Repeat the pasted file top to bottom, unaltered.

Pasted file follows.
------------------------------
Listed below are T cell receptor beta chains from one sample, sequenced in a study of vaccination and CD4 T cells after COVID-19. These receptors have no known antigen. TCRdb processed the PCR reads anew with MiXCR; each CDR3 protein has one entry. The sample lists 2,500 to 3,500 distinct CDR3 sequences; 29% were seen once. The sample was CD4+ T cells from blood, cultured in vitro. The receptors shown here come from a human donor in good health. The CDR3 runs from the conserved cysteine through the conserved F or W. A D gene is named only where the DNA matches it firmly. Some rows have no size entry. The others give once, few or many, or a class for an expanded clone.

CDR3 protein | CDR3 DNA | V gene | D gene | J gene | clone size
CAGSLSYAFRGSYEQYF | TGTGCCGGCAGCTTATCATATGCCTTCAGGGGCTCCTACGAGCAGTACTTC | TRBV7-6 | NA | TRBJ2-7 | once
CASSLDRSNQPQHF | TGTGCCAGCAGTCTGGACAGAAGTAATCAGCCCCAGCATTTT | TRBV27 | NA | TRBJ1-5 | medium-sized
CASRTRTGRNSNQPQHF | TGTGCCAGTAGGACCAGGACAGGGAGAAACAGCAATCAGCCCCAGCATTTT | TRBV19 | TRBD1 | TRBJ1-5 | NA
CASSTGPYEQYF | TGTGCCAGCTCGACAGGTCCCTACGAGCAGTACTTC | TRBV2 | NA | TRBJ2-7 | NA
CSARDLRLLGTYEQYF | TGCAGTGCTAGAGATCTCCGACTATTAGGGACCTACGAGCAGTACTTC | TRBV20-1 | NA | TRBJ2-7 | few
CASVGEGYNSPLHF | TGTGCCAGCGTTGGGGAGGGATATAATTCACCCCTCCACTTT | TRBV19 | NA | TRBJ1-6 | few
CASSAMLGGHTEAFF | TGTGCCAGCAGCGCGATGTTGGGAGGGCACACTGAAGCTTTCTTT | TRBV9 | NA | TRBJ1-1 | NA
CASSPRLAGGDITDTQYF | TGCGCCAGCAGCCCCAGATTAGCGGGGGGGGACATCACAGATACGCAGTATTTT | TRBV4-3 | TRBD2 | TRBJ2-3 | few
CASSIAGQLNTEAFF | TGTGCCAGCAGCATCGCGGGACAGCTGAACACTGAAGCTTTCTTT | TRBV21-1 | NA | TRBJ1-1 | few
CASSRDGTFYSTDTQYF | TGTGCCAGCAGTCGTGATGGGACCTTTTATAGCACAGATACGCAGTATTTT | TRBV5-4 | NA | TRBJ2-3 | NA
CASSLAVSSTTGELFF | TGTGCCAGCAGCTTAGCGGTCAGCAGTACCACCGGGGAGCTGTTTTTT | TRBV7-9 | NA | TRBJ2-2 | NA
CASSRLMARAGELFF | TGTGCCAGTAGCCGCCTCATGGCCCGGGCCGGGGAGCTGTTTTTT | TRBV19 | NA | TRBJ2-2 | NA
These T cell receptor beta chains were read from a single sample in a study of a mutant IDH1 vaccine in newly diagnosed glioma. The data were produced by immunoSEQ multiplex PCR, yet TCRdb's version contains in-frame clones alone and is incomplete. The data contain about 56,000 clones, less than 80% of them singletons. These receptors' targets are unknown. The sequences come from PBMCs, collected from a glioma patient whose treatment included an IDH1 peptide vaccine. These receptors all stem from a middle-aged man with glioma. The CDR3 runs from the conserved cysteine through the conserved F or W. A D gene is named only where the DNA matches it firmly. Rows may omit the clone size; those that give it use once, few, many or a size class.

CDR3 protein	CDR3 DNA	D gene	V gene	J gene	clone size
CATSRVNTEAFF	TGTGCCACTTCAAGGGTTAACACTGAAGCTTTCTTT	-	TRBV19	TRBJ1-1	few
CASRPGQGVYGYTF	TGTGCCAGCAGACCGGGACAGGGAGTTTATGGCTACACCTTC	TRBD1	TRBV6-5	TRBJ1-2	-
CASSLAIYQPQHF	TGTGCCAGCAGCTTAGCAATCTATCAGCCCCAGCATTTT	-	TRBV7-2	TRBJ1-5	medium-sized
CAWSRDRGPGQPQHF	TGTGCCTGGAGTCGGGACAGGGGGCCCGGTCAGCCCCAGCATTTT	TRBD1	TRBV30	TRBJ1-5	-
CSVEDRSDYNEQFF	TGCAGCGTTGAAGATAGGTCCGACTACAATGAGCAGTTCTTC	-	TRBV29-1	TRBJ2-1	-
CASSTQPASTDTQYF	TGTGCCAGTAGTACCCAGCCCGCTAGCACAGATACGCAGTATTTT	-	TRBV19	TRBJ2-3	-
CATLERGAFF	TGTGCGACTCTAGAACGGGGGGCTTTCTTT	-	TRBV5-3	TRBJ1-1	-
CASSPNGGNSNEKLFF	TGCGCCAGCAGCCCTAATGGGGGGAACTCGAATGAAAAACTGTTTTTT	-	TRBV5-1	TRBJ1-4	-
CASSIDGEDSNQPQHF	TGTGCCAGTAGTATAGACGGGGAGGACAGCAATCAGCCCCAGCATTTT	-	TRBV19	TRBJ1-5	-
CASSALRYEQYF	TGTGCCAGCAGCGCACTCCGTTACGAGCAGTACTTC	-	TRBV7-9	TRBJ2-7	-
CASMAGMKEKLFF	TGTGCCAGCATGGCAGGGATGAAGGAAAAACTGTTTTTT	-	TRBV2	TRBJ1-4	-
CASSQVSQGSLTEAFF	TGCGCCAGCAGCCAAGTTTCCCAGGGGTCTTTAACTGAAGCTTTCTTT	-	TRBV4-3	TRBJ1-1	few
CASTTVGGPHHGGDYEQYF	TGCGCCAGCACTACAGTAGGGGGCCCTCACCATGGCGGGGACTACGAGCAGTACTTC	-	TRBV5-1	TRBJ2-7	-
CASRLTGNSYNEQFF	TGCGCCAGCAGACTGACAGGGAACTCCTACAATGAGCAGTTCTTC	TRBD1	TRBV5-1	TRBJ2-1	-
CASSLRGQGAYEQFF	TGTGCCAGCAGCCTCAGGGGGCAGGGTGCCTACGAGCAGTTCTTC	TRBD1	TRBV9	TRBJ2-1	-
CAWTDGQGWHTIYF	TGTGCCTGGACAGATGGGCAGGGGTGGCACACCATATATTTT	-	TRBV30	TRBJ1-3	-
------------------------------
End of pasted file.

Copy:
Listed below are T cell receptor beta chains from one sample, sequenced in a study of vaccination and CD4 T cells after COVID-19. These receptors have no known antigen. TCRdb processed the PCR reads anew with MiXCR; each CDR3 protein has one entry. The sample lists 2,500 to 3,500 distinct CDR3 sequences; 29% were seen once. The sample was CD4+ T cells from blood, cultured in vitro. The receptors shown here come from a human donor in good health. The CDR3 runs from the conserved cysteine through the conserved F or W. A D gene is named only where the DNA matches it firmly. Some rows have no size entry. The others give once, few or many, or a class for an expanded clone.

CDR3 protein | CDR3 DNA | V gene | D gene | J gene | clone size
CAGSLSYAFRGSYEQYF | TGTGCCGGCAGCTTATCATATGCCTTCAGGGGCTCCTACGAGCAGTACTTC | TRBV7-6 | NA | TRBJ2-7 | once
CASSLDRSNQPQHF | TGTGCCAGCAGTCTGGACAGAAGTAATCAGCCCCAGCATTTT | TRBV27 | NA | TRBJ1-5 | medium-sized
CASRTRTGRNSNQPQHF | TGTGCCAGTAGGACCAGGACAGGGAGAAACAGCAATCAGCCCCAGCATTTT | TRBV19 | TRBD1 | TRBJ1-5 | NA
CASSTGPYEQYF | TGTGCCAGCTCGACAGGTCCCTACGAGCAGTACTTC | TRBV2 | NA | TRBJ2-7 | NA
CSARDLRLLGTYEQYF | TGCAGTGCTAGAGATCTCCGACTATTAGGGACCTACGAGCAGTACTTC | TRBV20-1 | NA | TRBJ2-7 | few
CASVGEGYNSPLHF | TGTGCCAGCGTTGGGGAGGGATATAATTCACCCCTCCACTTT | TRBV19 | NA | TRBJ1-6 | few
CASSAMLGGHTEAFF | TGTGCCAGCAGCGCGATGTTGGGAGGGCACACTGAAGCTTTCTTT | TRBV9 | NA | TRBJ1-1 | NA
CASSPRLAGGDITDTQYF | TGCGCCAGCAGCCCCAGATTAGCGGGGGGGGACATCACAGATACGCAGTATTTT | TRBV4-3 | TRBD2 | TRBJ2-3 | few
CASSIAGQLNTEAFF | TGTGCCAGCAGCATCGCGGGACAGCTGAACACTGAAGCTTTCTTT | TRBV21-1 | NA | TRBJ1-1 | few
CASSRDGTFYSTDTQYF | TGTGCCAGCAGTCGTGATGGGACCTTTTATAGCACAGATACGCAGTATTTT | TRBV5-4 | NA | TRBJ2-3 | NA
CASSLAVSSTTGELFF | TGTGCCAGCAGCTTAGCGGTCAGCAGTACCACCGGGGAGCTGTTTTTT | TRBV7-9 | NA | TRBJ2-2 | NA
CASSRLMARAGELFF | TGTGCCAGTAGCCGCCTCATGGCCCGGGCCGGGGAGCTGTTTTTT | TRBV19 | NA | TRBJ2-2 | NA
These T cell receptor beta chains were read from a single sample in a study of a mutant IDH1 vaccine in newly diagnosed glioma. The data were produced by immunoSEQ multiplex PCR, yet TCRdb's version contains in-frame clones alone and is incomplete. The data contain about 56,000 clones, less than 80% of them singletons. These receptors' targets are unknown. The sequences come from PBMCs, collected from a glioma patient whose treatment included an IDH1 peptide vaccine. These receptors all stem from a middle-aged man with glioma. The CDR3 runs from the conserved cysteine through the conserved F or W. A D gene is named only where the DNA matches it firmly. Rows may omit the clone size; those that give it use once, few, many or a size class.

CDR3 protein	CDR3 DNA	D gene	V gene	J gene	clone size
CATSRVNTEAFF	TGTGCCACTTCAAGGGTTAACACTGAAGCTTTCTTT	-	TRBV19	TRBJ1-1	few
CASRPGQGVYGYTF	TGTGCCAGCAGACCGGGACAGGGAGTTTATGGCTACACCTTC	TRBD1	TRBV6-5	TRBJ1-2	-
CASSLAIYQPQHF	TGTGCCAGCAGCTTAGCAATCTATCAGCCCCAGCATTTT	-	TRBV7-2	TRBJ1-5	medium-sized
CAWSRDRGPGQPQHF	TGTGCCTGGAGTCGGGACAGGGGGCCCGGTCAGCCCCAGCATTTT	TRBD1	TRBV30	TRBJ1-5	-
CSVEDRSDYNEQFF	TGCAGCGTTGAAGATAGGTCCGACTACAATGAGCAGTTCTTC	-	TRBV29-1	TRBJ2-1	-
CASSTQPASTDTQYF	TGTGCCAGTAGTACCCAGCCCGCTAGCACAGATACGCAGTATTTT	-	TRBV19	TRBJ2-3	-
CATLERGAFF	TGTGCGACTCTAGAACGGGGGGCTTTCTTT	-	TRBV5-3	TRBJ1-1	-
CASSPNGGNSNEKLFF	TGCGCCAGCAGCCCTAATGGGGGGAACTCGAATGAAAAACTGTTTTTT	-	TRBV5-1	TRBJ1-4	-
CASSIDGEDSNQPQHF	TGTGCCAGTAGTATAGACGGGGAGGACAGCAATCAGCCCCAGCATTTT	-	TRBV19	TRBJ1-5	-
CASSALRYEQYF	TGTGCCAGCAGCGCACTCCGTTACGAGCAGTACTTC	-	TRBV7-9	TRBJ2-7	-
CASMAGMKEKLFF	TGTGCCAGCATGGCAGGGATGAAGGAAAAACTGTTTTTT	-	TRBV2	TRBJ1-4	-
CASSQVSQGSLTEAFF	TGCGCCAGCAGCCAAGTTTCCCAGGGGTCTTTAACTGAAGCTTTCTTT	-	TRBV4-3	TRBJ1-1	few
CASTTVGGPHHGGDYEQYF	TGCGCCAGCACTACAGTAGGGGGCCCTCACCATGGCGGGGACTACGAGCAGTACTTC	-	TRBV5-1	TRBJ2-7	-
CASRLTGNSYNEQFF	TGCGCCAGCAGACTGACAGGGAACTCCTACAATGAGCAGTTCTTC	TRBD1	TRBV5-1	TRBJ2-1	-
CASSLRGQGAYEQFF	TGTGCCAGCAGCCTCAGGGGGCAGGGTGCCTACGAGCAGTTCTTC	TRBD1	TRBV9	TRBJ2-1	-
CAWTDGQGWHTIYF	TGTGCCTGGACAGATGGGCAGGGGTGGCACACCATATATTTT	-	TRBV30	TRBJ1-3	-